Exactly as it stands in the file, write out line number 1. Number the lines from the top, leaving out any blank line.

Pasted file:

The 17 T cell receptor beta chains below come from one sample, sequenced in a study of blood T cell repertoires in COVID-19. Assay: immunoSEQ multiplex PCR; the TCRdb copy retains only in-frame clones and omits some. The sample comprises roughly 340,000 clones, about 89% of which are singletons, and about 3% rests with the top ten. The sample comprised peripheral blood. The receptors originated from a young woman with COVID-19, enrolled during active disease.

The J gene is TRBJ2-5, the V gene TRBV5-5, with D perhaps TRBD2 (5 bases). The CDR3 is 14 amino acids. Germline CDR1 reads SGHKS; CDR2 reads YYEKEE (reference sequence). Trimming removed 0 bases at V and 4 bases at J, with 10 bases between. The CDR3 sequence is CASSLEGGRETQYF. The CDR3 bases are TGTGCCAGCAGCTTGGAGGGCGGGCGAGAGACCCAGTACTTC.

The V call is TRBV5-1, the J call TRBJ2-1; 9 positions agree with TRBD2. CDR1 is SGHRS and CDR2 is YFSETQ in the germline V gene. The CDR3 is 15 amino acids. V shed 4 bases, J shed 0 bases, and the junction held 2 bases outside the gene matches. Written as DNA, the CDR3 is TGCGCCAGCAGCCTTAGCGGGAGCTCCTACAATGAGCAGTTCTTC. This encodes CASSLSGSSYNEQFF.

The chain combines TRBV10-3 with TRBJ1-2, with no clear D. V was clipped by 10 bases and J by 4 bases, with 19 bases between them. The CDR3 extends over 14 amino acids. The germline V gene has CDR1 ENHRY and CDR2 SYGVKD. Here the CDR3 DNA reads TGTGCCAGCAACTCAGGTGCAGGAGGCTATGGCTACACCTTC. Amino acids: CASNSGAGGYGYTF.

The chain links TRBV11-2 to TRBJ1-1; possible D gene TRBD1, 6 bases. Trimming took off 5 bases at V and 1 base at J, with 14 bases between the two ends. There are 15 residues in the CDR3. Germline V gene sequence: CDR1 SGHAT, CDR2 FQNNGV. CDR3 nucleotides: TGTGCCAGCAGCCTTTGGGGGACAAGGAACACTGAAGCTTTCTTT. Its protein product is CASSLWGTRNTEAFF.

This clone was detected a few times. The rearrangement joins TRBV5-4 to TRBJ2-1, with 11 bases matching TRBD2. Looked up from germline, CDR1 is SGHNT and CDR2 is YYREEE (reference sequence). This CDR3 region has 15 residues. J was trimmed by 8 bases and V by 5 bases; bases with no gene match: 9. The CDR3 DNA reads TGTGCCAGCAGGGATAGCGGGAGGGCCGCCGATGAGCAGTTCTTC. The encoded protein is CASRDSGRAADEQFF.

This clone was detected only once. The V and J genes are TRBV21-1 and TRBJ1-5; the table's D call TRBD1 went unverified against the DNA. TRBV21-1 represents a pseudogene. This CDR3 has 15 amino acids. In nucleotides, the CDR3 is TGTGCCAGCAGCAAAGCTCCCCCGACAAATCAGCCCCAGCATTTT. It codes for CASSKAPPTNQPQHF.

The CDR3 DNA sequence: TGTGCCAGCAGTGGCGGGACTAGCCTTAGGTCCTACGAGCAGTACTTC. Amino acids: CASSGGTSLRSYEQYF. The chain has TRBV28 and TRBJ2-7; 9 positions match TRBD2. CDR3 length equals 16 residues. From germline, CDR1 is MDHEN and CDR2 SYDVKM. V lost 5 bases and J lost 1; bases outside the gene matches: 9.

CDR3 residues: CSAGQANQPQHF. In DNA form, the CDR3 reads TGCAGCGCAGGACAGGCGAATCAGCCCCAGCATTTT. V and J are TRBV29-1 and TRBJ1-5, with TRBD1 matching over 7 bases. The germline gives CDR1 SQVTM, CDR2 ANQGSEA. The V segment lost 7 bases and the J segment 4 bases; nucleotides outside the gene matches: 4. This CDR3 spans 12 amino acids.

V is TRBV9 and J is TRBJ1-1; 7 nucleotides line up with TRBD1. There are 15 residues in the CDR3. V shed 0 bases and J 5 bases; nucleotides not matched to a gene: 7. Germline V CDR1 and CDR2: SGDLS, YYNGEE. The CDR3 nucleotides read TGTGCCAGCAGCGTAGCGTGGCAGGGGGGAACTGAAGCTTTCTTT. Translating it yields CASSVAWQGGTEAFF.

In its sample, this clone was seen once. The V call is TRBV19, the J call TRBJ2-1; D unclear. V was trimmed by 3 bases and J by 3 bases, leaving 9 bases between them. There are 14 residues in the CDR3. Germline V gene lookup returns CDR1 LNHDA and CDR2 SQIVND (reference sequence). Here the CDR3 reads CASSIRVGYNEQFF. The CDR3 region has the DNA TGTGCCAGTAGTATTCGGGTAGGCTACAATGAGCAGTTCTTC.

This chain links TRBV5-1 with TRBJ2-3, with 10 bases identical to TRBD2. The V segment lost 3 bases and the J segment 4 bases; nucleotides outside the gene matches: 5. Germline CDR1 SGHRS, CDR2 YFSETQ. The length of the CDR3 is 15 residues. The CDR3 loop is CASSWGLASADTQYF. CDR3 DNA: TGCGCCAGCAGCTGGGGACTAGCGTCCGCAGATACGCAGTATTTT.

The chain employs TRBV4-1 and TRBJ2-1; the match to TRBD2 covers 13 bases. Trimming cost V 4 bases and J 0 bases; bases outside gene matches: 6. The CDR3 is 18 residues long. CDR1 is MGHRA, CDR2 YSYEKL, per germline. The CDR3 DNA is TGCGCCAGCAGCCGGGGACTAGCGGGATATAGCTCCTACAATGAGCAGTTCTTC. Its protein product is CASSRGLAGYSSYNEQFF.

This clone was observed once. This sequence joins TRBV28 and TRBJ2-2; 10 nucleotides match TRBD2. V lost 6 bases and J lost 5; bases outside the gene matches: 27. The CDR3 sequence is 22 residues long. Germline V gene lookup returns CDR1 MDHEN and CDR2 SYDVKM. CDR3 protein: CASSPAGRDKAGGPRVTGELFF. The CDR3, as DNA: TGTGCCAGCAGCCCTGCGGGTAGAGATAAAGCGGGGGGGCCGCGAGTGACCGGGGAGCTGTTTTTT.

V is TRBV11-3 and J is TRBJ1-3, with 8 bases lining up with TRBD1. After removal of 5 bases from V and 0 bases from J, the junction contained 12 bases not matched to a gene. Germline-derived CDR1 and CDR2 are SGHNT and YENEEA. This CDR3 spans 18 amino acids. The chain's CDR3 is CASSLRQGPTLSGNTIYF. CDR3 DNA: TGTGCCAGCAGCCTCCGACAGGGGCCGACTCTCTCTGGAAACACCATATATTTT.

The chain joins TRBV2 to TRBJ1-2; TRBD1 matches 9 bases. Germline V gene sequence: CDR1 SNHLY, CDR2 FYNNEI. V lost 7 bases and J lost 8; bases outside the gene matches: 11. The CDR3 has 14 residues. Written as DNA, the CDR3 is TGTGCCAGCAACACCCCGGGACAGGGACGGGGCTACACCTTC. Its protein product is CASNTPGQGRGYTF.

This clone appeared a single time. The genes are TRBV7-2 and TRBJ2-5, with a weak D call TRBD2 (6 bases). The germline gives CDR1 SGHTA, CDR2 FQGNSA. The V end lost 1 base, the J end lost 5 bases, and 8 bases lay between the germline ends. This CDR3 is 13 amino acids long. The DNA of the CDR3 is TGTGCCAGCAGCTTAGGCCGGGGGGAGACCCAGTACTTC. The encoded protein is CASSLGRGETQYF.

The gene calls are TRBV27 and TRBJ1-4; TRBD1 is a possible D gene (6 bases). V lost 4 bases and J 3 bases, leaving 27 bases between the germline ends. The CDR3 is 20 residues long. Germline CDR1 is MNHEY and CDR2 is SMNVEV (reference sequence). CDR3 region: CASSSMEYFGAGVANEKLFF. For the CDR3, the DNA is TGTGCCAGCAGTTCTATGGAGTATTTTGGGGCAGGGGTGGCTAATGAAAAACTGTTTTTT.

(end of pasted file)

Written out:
The 17 T cell receptor beta chains below come from one sample, sequenced in a study of blood T cell repertoires in COVID-19. Assay: immunoSEQ multiplex PCR; the TCRdb copy retains only in-frame clones and omits some. The sample comprises roughly 340,000 clones, about 89% of which are singletons, and about 3% rests with the top ten. The sample comprised peripheral blood. The receptors originated from a young woman with COVID-19, enrolled during active disease.